Cynolebias is the biggest Killifish genus and a lot of the species are frequently kept by aquarists. The members of this genus look similar to the African Nothobranchius, only with more delicate fins. African Nothobranchius are typically also more colorful than Cynolebias killifish. The native home for the Cynolebias killifish species is the South American continent. They can be found from Brazil in the north to Argentina in the south.
The recommended water temperature for Cynolebias killifish species is 68-77º F (20-25º C). The native waters are soft and they will therefore prefer soft water in the aquarium. They can however adapt to water that is slightly hard. Very hard water must be avoided. A planted aquarium is recommended for Cynolebias killifish and you should ideally include plant species that provide the fish with a natural cover, e.g. Duckweed. Cynolebias killifish can feel very stressed in a barren aquarium without any hiding spots.
Cynolebias killifish can learn to accept dead food in the aquarium, but live food is recommended. Daphnia, Brine shrimps and different types of worms are all suitable foods. If you do not feed your Cynolebias killifish any live food, their colouration can become dull and listless. Feeding your Cynolebias killifish live food will also make it possible for you to observe a much wider range of natural Cynolebias killifish behaviours. Raising your own Brine shrimp at home is an easy and inexpensive way of providing your Cynolebias killifish with a live diet.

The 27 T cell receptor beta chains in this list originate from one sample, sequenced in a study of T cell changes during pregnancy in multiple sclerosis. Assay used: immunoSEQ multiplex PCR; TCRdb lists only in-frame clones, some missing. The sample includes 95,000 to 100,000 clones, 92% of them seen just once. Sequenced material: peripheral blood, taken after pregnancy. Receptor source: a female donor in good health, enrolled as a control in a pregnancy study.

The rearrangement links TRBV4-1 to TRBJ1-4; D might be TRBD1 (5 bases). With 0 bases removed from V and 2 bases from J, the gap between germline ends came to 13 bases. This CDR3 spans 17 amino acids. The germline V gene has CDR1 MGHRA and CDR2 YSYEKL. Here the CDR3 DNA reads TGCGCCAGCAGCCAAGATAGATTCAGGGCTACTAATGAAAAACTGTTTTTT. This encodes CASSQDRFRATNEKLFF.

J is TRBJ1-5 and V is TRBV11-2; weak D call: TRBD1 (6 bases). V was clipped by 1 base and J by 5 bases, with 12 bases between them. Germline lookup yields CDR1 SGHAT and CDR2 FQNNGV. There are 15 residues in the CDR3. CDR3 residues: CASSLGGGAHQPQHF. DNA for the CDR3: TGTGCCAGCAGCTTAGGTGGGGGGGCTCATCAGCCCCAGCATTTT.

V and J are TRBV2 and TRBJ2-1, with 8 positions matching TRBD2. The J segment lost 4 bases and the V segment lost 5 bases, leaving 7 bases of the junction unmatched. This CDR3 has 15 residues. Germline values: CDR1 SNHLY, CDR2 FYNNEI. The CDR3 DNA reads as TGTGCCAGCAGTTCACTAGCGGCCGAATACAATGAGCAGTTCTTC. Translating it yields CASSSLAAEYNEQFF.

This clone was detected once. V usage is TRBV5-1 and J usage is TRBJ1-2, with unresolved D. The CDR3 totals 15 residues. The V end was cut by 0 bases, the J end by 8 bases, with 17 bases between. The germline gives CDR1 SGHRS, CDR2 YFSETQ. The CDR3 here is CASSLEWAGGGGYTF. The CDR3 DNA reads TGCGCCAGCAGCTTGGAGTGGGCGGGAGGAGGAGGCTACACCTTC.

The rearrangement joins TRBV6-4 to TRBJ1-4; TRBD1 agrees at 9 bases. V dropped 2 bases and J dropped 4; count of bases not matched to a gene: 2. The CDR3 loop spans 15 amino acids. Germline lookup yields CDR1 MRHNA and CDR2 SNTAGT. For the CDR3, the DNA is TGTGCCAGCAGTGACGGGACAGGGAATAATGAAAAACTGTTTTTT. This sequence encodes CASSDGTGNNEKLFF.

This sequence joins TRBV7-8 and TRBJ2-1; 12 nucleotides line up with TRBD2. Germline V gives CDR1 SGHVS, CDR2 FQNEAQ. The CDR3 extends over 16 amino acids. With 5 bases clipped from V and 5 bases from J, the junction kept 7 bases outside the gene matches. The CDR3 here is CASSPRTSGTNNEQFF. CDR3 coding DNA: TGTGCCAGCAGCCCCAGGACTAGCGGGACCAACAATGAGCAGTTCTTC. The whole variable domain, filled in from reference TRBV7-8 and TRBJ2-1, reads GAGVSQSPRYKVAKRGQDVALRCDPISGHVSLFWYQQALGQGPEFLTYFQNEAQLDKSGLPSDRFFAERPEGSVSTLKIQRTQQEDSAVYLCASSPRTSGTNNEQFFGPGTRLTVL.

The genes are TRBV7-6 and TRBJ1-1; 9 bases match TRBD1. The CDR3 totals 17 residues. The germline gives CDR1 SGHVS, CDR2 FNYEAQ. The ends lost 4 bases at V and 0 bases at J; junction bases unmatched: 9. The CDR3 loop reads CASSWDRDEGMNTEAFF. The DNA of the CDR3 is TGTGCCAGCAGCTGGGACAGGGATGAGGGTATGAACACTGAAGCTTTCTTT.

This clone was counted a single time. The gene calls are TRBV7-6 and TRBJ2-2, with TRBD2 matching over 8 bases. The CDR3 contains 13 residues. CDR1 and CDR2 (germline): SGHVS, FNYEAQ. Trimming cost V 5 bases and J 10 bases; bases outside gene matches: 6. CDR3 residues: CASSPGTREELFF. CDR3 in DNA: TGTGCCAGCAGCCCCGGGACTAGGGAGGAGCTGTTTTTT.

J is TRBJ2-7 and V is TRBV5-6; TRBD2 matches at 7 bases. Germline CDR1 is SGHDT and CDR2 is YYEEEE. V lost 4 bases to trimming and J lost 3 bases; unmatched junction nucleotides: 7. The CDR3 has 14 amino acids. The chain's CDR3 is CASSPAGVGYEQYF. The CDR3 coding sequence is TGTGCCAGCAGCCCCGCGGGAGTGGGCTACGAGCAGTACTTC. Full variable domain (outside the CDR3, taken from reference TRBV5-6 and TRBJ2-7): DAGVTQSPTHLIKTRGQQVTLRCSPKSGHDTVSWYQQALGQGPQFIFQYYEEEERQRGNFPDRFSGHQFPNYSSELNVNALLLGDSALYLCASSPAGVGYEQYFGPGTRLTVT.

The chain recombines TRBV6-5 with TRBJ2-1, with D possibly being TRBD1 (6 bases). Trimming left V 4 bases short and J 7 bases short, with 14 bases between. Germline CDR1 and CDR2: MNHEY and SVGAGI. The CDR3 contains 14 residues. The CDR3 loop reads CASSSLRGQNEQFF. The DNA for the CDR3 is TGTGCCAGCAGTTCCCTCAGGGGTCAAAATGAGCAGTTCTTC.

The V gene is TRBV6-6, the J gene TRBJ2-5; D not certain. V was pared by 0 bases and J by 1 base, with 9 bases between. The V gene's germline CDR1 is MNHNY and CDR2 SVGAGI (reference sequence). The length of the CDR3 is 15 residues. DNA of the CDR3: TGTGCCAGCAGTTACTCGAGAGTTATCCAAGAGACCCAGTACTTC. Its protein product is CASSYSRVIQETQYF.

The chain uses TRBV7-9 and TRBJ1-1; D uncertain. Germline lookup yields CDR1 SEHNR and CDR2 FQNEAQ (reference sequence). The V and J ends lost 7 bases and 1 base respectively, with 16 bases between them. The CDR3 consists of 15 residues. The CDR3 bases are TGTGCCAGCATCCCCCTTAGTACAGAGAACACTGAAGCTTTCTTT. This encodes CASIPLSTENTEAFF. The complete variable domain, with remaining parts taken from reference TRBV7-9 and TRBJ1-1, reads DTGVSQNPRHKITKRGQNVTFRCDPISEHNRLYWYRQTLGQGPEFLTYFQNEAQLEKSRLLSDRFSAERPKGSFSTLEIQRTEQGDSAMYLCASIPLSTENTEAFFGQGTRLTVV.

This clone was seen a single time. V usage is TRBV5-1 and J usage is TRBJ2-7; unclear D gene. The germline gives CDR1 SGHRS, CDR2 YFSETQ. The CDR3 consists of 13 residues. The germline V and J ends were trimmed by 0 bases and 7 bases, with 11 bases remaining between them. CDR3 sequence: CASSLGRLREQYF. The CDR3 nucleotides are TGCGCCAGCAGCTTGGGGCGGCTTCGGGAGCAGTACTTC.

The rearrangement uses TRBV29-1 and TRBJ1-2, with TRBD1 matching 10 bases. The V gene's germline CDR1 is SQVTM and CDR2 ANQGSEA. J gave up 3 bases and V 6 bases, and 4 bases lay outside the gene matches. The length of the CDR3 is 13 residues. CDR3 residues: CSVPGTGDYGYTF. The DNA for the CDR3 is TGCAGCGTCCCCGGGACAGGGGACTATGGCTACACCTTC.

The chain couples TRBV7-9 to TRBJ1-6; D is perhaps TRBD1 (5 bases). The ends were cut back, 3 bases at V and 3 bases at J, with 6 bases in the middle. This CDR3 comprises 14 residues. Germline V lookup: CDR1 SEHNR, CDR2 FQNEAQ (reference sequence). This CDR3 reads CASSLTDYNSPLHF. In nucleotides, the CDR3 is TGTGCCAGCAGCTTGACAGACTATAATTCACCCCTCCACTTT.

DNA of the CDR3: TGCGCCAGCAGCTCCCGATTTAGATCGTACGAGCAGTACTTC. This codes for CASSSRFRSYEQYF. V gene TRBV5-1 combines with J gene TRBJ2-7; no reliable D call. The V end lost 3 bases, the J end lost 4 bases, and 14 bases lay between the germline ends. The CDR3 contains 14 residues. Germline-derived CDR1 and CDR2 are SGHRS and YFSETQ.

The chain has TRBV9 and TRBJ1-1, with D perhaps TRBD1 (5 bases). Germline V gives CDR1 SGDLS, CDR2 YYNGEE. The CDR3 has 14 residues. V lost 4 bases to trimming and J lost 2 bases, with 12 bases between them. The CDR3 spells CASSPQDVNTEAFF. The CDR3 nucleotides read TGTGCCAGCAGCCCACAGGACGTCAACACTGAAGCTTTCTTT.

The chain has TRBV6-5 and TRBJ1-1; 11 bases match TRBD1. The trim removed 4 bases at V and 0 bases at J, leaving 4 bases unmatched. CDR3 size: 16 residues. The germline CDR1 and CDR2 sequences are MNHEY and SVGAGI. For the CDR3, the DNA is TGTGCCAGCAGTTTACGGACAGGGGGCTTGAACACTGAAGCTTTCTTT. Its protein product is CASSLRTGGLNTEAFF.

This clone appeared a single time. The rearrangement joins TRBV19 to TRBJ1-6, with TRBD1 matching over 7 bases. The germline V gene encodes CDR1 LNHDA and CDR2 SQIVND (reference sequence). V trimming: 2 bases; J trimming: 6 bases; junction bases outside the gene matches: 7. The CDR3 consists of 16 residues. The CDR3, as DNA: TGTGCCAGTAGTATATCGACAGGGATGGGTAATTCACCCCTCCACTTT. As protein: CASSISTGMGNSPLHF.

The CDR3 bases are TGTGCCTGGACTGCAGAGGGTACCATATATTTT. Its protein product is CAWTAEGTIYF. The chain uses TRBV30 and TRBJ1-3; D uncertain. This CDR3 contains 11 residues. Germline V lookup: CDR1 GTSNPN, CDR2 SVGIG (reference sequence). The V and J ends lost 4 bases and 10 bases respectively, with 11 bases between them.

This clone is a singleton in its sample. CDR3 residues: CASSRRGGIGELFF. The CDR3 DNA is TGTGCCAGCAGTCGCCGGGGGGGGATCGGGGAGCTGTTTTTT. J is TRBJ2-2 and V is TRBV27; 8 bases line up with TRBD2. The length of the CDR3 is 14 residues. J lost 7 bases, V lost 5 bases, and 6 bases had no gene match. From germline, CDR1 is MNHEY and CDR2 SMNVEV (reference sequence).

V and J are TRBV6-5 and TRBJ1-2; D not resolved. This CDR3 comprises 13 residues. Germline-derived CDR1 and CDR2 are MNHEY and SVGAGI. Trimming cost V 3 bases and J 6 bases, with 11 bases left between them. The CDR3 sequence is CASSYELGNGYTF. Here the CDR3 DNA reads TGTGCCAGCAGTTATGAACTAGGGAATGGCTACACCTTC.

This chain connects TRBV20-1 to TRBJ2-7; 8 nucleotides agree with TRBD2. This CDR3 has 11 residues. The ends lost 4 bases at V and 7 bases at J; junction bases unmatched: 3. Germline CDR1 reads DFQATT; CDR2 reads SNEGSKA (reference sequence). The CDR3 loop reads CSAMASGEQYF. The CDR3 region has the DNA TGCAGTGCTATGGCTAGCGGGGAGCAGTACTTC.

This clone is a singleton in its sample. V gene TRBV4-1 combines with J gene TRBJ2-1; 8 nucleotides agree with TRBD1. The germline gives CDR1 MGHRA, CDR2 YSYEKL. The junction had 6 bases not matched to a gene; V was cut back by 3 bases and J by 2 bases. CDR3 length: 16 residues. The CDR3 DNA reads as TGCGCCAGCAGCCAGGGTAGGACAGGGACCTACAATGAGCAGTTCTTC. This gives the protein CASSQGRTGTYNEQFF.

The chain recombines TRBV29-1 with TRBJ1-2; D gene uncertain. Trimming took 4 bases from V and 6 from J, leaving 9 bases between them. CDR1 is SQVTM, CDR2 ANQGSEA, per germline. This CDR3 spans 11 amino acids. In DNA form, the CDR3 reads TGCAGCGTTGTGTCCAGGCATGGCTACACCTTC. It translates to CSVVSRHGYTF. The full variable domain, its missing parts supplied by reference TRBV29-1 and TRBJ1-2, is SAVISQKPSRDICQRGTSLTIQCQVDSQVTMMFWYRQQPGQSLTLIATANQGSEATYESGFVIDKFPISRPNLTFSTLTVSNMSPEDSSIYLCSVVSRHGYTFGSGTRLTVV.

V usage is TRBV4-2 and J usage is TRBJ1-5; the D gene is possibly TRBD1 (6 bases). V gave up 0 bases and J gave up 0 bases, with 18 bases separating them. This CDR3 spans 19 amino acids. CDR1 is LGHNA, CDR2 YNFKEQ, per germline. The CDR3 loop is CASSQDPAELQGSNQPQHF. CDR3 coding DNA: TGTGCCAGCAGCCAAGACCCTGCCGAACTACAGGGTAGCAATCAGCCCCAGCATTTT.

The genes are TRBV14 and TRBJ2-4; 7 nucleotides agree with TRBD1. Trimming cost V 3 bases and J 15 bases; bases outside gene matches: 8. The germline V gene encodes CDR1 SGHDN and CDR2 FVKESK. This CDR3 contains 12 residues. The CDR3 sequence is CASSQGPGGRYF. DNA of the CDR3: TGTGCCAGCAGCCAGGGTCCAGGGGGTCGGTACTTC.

Cynolebias killifish frequently breeds in aquariums. You must however keep in mind that these fishes come from a region affected by seasonal draughts, and their reproductive method is therefore quite advanced. The adult Cynolebias killifish will deposit their eggs deep down in the mud where the eggs survive even if the puddle dries out completely. The adult fish will die during the severe draught, but the eggs will survive until the next rainy season. When the rain returns, the eggs will hatch and the young Cynolebias killifish will soon be ready to spawn before the water dries out once again.
If you want to breed Cynolebias killifish, you must simulate a dry season since the eggs will not hatch without a resting period. Instead of trying to dig up eggs from the substrate of your aquarium, you can provide the adult Cynolebias killifish with a container that they will view as a very nice spawning site. Boil some peat moss, rinse it clean, and place it in a plastic container. The container should have a small opening and be closed with a tight fitting lid. The opening must be large enough for the adult fish to access the spawning site. As you wait for them to spawn, you must change the peat moss every few weeks to prevent bacterial growth. When the eggs have been deposited and fertilized, you can pick up the plastic container and start the “dry season”. The peat moss should be placed in a plastic bag and stored in room temperature 68-77º F (20-25º C). When the “dry season” is over, you simply have to re-hydrate the eggs and they will hatch.